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Criminal driving offences versus Highway Traffic Act offences

| Apr 3, 2019 | Uncategorized |

If you, or someone you know, gets pulled over by the police, one of the first thoughts you may have is, “did I commit a crime?”. While it may be true you have broken a law, that doesn’t mean you have committed a criminal offence.

Impaired driving and dangerous driving are criminal offences listed under the Criminal Code of Canada. Failure to stop at a stop sign or speeding are considered traffic violations under the Highway Traffic Act of Ontario. It’s important to understand what a police officer is charging you with, and in what situations you may need a criminal defence lawyer.

While it’s possible you may wish to fight the charge for a traffic violation, you don’t need a criminal lawyer to do so. A criminal defence lawyer is only necessary for criminal charges, for example, drunk driving, drug-impaired driving, or driving dangerous causing bodily harm or death.

However, if a police officer stops you for a traffic violation, its possible that you may also be charged with a criminal offence. If you disobeyed a traffic rule, but are found to be intoxicated, you can be charged with both the traffic offence and the criminal charge.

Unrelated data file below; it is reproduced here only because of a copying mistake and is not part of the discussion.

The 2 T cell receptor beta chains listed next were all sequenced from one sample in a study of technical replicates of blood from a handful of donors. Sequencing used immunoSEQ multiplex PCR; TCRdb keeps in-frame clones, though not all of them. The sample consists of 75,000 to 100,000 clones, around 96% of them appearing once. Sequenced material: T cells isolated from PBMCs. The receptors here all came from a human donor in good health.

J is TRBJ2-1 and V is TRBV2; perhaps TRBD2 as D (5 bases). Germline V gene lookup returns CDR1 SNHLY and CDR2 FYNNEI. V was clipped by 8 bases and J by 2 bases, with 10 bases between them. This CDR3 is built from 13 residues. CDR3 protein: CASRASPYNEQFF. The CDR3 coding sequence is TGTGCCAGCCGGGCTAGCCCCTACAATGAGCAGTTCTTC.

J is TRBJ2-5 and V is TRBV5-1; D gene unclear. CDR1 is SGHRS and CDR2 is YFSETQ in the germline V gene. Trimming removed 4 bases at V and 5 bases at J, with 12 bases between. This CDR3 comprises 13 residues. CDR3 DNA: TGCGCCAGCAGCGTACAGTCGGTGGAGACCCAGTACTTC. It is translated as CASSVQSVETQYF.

A criminal charge can carry a sentence that includes fines and driving suspensions, but also jail time, depending on the severity or repetition of the offence. A criminal defence lawyer will assist you with your efforts to have the charges dropped.

Paying a fine does not erase the conviction of the criminal charge. It’s crucial that you speak to a criminal defence lawyer if you have been charged with impaired or dangerous driving to discuss what your options are and how to best proceed with your defence.